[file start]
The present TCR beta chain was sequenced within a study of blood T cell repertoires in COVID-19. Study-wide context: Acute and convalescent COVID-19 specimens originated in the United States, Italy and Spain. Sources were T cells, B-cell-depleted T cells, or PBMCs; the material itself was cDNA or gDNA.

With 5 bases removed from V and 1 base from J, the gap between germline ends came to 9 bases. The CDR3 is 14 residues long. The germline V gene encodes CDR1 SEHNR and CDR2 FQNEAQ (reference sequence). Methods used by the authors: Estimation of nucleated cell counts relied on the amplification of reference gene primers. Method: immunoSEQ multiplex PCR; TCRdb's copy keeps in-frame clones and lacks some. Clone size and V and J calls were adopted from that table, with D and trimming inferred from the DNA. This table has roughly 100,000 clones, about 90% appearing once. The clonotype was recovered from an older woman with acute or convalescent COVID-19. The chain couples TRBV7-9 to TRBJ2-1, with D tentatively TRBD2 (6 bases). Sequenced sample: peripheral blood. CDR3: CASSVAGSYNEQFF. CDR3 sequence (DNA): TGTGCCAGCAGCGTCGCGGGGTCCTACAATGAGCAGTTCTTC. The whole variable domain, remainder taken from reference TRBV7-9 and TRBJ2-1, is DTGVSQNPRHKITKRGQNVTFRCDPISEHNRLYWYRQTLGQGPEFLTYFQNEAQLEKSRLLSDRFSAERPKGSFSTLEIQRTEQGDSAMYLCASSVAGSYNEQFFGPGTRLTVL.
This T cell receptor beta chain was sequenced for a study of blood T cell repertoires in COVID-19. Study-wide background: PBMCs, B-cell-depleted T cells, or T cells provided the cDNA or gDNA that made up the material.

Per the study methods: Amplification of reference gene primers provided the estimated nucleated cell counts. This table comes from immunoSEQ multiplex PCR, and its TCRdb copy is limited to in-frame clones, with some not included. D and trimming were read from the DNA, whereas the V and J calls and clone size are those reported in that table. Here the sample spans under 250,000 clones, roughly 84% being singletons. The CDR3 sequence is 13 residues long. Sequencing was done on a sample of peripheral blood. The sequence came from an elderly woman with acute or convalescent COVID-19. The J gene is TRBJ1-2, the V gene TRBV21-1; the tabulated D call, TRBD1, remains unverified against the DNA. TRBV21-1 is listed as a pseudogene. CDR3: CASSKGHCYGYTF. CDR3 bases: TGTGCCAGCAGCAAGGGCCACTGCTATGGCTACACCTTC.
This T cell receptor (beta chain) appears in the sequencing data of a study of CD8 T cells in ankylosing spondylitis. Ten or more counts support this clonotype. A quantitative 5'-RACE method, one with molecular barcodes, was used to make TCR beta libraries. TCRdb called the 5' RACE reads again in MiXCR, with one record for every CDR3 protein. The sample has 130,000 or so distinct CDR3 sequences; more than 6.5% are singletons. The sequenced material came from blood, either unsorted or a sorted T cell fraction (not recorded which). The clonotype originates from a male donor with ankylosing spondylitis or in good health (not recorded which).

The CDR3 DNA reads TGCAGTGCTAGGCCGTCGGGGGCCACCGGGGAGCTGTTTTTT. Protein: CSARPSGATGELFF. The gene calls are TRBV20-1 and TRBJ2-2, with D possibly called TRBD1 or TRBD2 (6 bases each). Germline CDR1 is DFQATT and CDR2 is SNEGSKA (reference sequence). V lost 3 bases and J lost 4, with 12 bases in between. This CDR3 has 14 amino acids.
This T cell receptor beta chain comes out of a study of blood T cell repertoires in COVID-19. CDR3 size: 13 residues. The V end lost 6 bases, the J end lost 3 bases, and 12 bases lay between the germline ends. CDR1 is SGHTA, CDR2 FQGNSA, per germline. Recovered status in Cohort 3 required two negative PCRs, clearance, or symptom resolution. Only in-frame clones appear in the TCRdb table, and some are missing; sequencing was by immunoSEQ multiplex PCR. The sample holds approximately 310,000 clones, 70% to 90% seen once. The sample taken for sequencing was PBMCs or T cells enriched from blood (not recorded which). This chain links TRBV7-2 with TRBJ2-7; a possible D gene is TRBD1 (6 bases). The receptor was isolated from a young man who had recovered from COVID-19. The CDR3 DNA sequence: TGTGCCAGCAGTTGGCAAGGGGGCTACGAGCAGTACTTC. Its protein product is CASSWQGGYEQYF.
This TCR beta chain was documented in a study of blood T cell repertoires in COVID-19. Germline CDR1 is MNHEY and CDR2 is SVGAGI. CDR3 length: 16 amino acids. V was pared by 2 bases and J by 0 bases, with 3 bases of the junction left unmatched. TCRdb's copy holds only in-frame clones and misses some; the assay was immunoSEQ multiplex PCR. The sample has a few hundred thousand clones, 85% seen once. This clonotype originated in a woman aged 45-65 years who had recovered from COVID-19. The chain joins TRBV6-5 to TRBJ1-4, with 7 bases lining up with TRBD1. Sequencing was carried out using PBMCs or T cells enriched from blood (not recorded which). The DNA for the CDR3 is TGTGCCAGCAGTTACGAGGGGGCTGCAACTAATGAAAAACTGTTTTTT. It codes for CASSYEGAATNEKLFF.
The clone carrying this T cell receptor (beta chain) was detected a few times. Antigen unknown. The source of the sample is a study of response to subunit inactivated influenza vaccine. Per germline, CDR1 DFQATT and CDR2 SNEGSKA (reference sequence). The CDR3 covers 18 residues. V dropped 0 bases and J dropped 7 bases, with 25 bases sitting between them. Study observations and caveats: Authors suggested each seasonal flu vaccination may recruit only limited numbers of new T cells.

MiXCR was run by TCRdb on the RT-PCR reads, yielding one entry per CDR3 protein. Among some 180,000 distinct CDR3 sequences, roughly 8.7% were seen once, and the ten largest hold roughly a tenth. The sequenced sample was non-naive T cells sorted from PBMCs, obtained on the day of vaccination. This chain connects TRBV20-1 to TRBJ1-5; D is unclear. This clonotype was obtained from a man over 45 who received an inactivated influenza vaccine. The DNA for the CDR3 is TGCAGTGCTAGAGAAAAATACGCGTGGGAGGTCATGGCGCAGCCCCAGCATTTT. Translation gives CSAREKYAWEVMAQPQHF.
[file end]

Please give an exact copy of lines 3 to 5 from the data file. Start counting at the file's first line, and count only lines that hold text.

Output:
This T cell receptor beta chain was sequenced for a study of blood T cell repertoires in COVID-19. Study-wide background: PBMCs, B-cell-depleted T cells, or T cells provided the cDNA or gDNA that made up the material.

Per the study methods: Amplification of reference gene primers provided the estimated nucleated cell counts. This table comes from immunoSEQ multiplex PCR, and its TCRdb copy is limited to in-frame clones, with some not included. D and trimming were read from the DNA, whereas the V and J calls and clone size are those reported in that table. Here the sample spans under 250,000 clones, roughly 84% being singletons. The CDR3 sequence is 13 residues long. Sequencing was done on a sample of peripheral blood. The sequence came from an elderly woman with acute or convalescent COVID-19. The J gene is TRBJ1-2, the V gene TRBV21-1; the tabulated D call, TRBD1, remains unverified against the DNA. TRBV21-1 is listed as a pseudogene. CDR3: CASSKGHCYGYTF. CDR3 bases: TGTGCCAGCAGCAAGGGCCACTGCTATGGCTACACCTTC.
This T cell receptor (beta chain) appears in the sequencing data of a study of CD8 T cells in ankylosing spondylitis. Ten or more counts support this clonotype. A quantitative 5'-RACE method, one with molecular barcodes, was used to make TCR beta libraries. TCRdb called the 5' RACE reads again in MiXCR, with one record for every CDR3 protein. The sample has 130,000 or so distinct CDR3 sequences; more than 6.5% are singletons. The sequenced material came from blood, either unsorted or a sorted T cell fraction (not recorded which). The clonotype originates from a male donor with ankylosing spondylitis or in good health (not recorded which).